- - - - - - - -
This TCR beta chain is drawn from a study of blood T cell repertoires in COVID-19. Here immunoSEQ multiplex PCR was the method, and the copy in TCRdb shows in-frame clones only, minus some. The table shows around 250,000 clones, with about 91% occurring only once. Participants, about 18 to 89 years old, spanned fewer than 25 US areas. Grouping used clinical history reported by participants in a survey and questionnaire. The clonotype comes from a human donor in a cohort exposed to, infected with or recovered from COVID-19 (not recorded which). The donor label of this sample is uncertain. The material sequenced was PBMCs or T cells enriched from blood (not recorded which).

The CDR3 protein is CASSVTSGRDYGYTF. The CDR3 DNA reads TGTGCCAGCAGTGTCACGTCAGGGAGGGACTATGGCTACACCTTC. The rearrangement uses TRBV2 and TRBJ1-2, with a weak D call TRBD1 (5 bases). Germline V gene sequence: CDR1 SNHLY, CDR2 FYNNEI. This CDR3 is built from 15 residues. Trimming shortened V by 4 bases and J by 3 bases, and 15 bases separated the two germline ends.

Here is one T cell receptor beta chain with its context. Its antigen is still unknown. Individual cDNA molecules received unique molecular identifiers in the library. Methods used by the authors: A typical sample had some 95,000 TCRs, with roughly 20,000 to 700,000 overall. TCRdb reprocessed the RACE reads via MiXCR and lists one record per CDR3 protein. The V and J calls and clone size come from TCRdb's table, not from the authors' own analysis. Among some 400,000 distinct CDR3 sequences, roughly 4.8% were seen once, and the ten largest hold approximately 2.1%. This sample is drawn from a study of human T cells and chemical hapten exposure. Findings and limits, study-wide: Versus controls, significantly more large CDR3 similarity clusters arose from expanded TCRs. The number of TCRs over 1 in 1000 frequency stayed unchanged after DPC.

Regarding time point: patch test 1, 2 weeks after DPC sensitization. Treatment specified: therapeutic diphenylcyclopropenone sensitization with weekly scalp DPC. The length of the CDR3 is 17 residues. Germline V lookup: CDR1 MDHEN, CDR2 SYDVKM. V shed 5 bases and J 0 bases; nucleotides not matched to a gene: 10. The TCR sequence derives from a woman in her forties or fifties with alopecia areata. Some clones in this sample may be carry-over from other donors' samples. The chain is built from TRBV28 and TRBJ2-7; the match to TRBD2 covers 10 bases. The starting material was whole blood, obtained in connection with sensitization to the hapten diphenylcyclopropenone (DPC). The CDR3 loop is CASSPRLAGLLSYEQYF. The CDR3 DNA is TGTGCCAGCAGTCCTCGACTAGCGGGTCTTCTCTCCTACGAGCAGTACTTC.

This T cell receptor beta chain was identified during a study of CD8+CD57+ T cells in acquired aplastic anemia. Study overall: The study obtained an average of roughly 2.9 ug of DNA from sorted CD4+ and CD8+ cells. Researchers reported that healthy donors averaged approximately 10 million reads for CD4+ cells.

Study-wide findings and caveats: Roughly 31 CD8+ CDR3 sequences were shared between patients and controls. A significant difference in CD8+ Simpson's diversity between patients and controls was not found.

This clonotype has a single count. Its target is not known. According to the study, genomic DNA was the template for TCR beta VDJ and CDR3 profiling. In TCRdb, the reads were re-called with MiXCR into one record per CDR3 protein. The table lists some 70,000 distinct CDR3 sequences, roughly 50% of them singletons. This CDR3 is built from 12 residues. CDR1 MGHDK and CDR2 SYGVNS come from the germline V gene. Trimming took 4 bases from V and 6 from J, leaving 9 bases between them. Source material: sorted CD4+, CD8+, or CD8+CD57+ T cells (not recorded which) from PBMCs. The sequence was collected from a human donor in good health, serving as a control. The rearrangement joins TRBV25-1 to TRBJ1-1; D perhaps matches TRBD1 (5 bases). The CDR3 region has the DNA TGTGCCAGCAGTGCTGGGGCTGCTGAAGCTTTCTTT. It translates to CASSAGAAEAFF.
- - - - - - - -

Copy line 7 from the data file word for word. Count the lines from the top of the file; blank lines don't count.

This clonotype has a single count. Its target is not known. According to the study, genomic DNA was the template for TCR beta VDJ and CDR3 profiling. In TCRdb, the reads were re-called with MiXCR into one record per CDR3 protein. The table lists some 70,000 distinct CDR3 sequences, roughly 50% of them singletons. This CDR3 is built from 12 residues. CDR1 MGHDK and CDR2 SYGVNS come from the germline V gene. Trimming took 4 bases from V and 6 from J, leaving 9 bases between them. Source material: sorted CD4+, CD8+, or CD8+CD57+ T cells (not recorded which) from PBMCs. The sequence was collected from a human donor in good health, serving as a control. The rearrangement joins TRBV25-1 to TRBJ1-1; D perhaps matches TRBD1 (5 bases). The CDR3 region has the DNA TGTGCCAGCAGTGCTGGGGCTGCTGAAGCTTTCTTT. It translates to CASSAGAAEAFF.